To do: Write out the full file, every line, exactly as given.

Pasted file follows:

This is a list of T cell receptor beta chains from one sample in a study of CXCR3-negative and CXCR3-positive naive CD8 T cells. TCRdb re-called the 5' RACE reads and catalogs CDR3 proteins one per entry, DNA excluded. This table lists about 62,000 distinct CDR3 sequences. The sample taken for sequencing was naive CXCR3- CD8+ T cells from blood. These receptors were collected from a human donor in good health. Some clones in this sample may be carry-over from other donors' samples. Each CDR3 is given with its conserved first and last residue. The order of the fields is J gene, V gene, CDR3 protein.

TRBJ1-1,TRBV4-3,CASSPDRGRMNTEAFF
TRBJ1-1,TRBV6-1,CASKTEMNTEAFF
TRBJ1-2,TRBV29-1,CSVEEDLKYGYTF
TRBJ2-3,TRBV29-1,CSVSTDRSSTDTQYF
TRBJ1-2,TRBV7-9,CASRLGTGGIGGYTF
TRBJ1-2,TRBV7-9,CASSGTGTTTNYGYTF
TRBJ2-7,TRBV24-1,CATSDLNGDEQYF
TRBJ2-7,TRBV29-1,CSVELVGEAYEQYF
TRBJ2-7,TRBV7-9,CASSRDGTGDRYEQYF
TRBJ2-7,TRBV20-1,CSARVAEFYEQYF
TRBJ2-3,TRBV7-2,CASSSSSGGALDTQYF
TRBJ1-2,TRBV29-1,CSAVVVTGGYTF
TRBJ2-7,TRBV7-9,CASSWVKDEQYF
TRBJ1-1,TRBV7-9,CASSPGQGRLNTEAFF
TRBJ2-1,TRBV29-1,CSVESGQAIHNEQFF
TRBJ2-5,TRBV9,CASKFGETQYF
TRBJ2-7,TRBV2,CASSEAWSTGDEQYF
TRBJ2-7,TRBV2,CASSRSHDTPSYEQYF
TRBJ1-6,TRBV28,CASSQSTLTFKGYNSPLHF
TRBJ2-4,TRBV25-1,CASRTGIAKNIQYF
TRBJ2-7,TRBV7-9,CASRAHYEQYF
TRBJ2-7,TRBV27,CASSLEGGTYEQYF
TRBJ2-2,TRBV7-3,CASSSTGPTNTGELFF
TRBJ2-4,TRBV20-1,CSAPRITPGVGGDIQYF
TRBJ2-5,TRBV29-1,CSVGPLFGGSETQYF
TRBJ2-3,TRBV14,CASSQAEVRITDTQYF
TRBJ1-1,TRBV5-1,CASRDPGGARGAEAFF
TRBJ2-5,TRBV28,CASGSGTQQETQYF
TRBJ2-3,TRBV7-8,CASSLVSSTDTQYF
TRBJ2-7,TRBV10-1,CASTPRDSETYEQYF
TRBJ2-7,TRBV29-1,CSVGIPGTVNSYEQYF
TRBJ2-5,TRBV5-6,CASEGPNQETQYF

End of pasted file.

This is a list of T cell receptor beta chains from one sample in a study of CXCR3-negative and CXCR3-positive naive CD8 T cells. TCRdb re-called the 5' RACE reads and catalogs CDR3 proteins one per entry, DNA excluded. This table lists about 62,000 distinct CDR3 sequences. The sample taken for sequencing was naive CXCR3- CD8+ T cells from blood. These receptors were collected from a human donor in good health. Some clones in this sample may be carry-over from other donors' samples. Each CDR3 is given with its conserved first and last residue. The order of the fields is J gene, V gene, CDR3 protein.

TRBJ1-1,TRBV4-3,CASSPDRGRMNTEAFF
TRBJ1-1,TRBV6-1,CASKTEMNTEAFF
TRBJ1-2,TRBV29-1,CSVEEDLKYGYTF
TRBJ2-3,TRBV29-1,CSVSTDRSSTDTQYF
TRBJ1-2,TRBV7-9,CASRLGTGGIGGYTF
TRBJ1-2,TRBV7-9,CASSGTGTTTNYGYTF
TRBJ2-7,TRBV24-1,CATSDLNGDEQYF
TRBJ2-7,TRBV29-1,CSVELVGEAYEQYF
TRBJ2-7,TRBV7-9,CASSRDGTGDRYEQYF
TRBJ2-7,TRBV20-1,CSARVAEFYEQYF
TRBJ2-3,TRBV7-2,CASSSSSGGALDTQYF
TRBJ1-2,TRBV29-1,CSAVVVTGGYTF
TRBJ2-7,TRBV7-9,CASSWVKDEQYF
TRBJ1-1,TRBV7-9,CASSPGQGRLNTEAFF
TRBJ2-1,TRBV29-1,CSVESGQAIHNEQFF
TRBJ2-5,TRBV9,CASKFGETQYF
TRBJ2-7,TRBV2,CASSEAWSTGDEQYF
TRBJ2-7,TRBV2,CASSRSHDTPSYEQYF
TRBJ1-6,TRBV28,CASSQSTLTFKGYNSPLHF
TRBJ2-4,TRBV25-1,CASRTGIAKNIQYF
TRBJ2-7,TRBV7-9,CASRAHYEQYF
TRBJ2-7,TRBV27,CASSLEGGTYEQYF
TRBJ2-2,TRBV7-3,CASSSTGPTNTGELFF
TRBJ2-4,TRBV20-1,CSAPRITPGVGGDIQYF
TRBJ2-5,TRBV29-1,CSVGPLFGGSETQYF
TRBJ2-3,TRBV14,CASSQAEVRITDTQYF
TRBJ1-1,TRBV5-1,CASRDPGGARGAEAFF
TRBJ2-5,TRBV28,CASGSGTQQETQYF
TRBJ2-3,TRBV7-8,CASSLVSSTDTQYF
TRBJ2-7,TRBV10-1,CASTPRDSETYEQYF
TRBJ2-7,TRBV29-1,CSVGIPGTVNSYEQYF
TRBJ2-5,TRBV5-6,CASEGPNQETQYF